In previous posts, we’ve reviewed how ransomware works, how it’s evolving, and how it’s becoming a pervasive, costly, and challenging threat to networks throughout the world. The scale of the ransomware menace is mind-boggling – various reports estimate a cost of $20 billion for 2020 alone, a 57X increase over 2015 – and it is becoming even more sophisticated through artificial intelligence and other techniques.
The costs continue to rise. Just recently, JBS, the world’s largest meat supplier, suffered a ransomware attack. The resulting disruption to operations is expected to significantly impact consumer prices for beef and pork in the U.S., Canada and Australia.
Beyond the direct financial costs, though, lie other, even more damaging impacts. Loss of brand reputation, angry customers, lost sales opportunities and productivity, fines and penalties for unmet obligations and other ‘soft’ costs, in addition to the costs of remediation and recovery, quickly add up.
As many sources have reported, 2020 had the most cyberattacks of any year on record. This was largely because so many people started working from home. The shift was so sudden that companies were left desperately searching for ways to mitigate attacks while accommodating remote workers in the COVID-19 era.
Ransomware was no exception to this shift. With growing sophistication and effectiveness, ransomware is entering a booming age. Given that, it’s not hard to predict what is going to happen – unless we all get a lot smarter, and quickly, the ransomware problem is going to get worse as we move through 2021.
However, this does not mean that there is no hope for those responsible for defending the network. In addition to maintaining offline or cloud-based backups, there are many endpoint and network protection solutions that can help prevent and defend against ransomware, for example.
Protection at the Endpoint
Endpoint protection platforms offer next-generation antivirus, IPS and other tools to detect and remove malware like ransomware. In other words, it forms one of the many necessary layers of security at the enterprise digital perimeter. Further, endpoint protection platforms also boast tools such as email security that block phishing emails, which often carry ransomware payload links.
Endpoint detection and response (EDR) can extend protection capability. It scans endpoints and applications for signs of infection, then sends an alert to security team. These alerts accelerate investigation times, and EDR can often freeze suspicious processes or programs until an investigation commences. With the right tools, ransomware can be caught and removed before it exfiltrates and/or encrypts data.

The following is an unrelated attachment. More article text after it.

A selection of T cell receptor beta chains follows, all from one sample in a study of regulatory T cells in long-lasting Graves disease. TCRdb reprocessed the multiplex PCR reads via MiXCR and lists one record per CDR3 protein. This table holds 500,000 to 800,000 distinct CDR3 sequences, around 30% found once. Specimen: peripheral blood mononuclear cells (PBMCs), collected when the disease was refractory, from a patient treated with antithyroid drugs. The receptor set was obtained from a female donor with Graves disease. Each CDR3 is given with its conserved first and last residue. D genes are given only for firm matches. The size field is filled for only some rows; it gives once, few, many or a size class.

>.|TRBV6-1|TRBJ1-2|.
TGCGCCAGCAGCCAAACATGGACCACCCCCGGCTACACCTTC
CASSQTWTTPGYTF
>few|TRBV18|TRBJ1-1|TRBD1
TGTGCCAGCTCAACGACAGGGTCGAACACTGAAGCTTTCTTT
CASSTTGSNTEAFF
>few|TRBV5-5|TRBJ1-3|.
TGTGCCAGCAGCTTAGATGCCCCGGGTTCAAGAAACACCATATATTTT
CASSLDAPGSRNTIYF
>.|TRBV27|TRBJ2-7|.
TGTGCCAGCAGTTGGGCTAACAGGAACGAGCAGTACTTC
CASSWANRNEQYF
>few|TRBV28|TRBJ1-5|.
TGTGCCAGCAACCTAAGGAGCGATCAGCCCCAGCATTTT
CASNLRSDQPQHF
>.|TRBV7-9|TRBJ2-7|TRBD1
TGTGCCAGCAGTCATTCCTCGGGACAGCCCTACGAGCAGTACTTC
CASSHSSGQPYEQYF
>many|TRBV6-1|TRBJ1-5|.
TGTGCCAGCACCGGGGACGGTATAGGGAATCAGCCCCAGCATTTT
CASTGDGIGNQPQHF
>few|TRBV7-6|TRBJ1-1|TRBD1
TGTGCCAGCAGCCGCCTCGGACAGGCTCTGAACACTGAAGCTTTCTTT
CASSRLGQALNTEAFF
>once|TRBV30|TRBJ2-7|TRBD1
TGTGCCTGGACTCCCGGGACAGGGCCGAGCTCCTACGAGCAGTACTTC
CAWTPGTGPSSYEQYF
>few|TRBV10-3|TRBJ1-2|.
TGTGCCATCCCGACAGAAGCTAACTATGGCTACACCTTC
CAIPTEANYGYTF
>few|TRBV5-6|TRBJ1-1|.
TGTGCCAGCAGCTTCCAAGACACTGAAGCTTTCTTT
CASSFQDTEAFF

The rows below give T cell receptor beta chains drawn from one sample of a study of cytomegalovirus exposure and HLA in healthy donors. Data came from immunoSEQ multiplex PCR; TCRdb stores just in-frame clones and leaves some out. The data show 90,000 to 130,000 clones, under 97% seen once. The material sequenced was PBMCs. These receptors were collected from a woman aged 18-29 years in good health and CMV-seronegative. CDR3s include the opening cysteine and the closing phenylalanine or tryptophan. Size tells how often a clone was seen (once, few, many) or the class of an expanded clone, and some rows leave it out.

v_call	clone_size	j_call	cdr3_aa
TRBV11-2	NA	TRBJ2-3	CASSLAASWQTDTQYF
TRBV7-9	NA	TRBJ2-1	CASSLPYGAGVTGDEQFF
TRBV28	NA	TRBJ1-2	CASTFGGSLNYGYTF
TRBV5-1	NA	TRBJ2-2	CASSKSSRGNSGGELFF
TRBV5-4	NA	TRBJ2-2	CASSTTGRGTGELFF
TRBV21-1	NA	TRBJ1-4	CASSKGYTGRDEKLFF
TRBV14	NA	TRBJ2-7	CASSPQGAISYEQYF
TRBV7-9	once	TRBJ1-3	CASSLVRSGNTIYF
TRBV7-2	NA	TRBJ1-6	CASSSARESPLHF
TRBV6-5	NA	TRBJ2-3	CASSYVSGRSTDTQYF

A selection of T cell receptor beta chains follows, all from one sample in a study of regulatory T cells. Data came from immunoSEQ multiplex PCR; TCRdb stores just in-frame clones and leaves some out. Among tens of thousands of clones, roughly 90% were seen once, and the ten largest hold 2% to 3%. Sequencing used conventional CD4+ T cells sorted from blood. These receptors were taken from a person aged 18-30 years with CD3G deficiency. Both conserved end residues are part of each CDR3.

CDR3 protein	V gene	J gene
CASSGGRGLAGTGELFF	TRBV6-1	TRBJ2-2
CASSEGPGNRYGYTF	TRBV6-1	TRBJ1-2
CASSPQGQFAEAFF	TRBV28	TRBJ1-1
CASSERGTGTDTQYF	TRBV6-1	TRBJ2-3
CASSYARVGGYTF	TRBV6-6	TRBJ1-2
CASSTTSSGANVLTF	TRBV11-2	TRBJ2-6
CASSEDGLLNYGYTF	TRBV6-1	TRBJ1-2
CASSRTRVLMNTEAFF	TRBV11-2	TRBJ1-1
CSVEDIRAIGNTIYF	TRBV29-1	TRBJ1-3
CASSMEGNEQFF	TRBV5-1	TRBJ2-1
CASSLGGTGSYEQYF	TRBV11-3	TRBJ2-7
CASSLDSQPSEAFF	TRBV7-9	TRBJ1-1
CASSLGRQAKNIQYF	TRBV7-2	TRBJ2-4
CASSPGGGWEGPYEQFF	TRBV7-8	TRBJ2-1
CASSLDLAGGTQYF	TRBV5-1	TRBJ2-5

Defending the Network
Network detection and response (NDR) and network traffic analysis (NTA) solutions can form a strong first line of defense. These defenses monitor east-west traffic with advanced artificial intelligence and machine learning techniques to detect, analyze and respond to threats that might otherwise be hidden from admins. For example, abnormal traffic analysis has the potential to detect large amounts of data exfiltration (one possible indicator of a ransomware attack) and alert the security team to respond.
NDR can also detect connections to known ransomware control sites through botnet C&C prevention. Some (but not all) ransomware operations use a command-and-control (or C&C) structure to conceal the attacker’s location and identity. A variety of techniques are used to detect, block and/or divert C&C communications, effectively ‘cutting off the head’ of the botnet and rendering it inoperable.
In addition, the secure access service edge, or SASE, can address today’s most common security challenges arising from more applications living outside the data center, sensitive data stored across multiple cloud services, and users connecting from anywhere and on any device. SASE combines SD-WAN and VPN services, as well as cloud-based and other security services, to provide broad protections.
The Importance of ATT&CK
Many security solutions use ATT&CK as knowledge framework to map attacks and their corresponding defenses. Security teams can use MITRE ATT&CK to develop detection or prevention controls for each technique in the enterprise matrix.
ATT&CK can be very useful for network and security admins because it associates threat actors with the techniques and tactics that they have been known to utilize. ATT&CK provides details on more than a hundred actors and groups, including their techniques and tools.
Leveraging ATT&CK, simulations can be designed to mirror the tools and techniques used by specific actors as well. This gives a roadmap for network defenders to apply against their operational controls to see where they have weaknesses against certain actors and where they have strengths.
Considering the severity of these recent ransomware developments, it is more imperative than ever to ensure that your organization is well protected. Ransomware incidents need be dealt with swiftly and transparently in order to avoid considerable cost and reputational damage. In addition, we hope the recent high-profile ransomware attacks will strengthen demands for cybersecurity standards for the companies that play an important role in national security –instead of leaving it up to private companies themselves to protect these critical systems.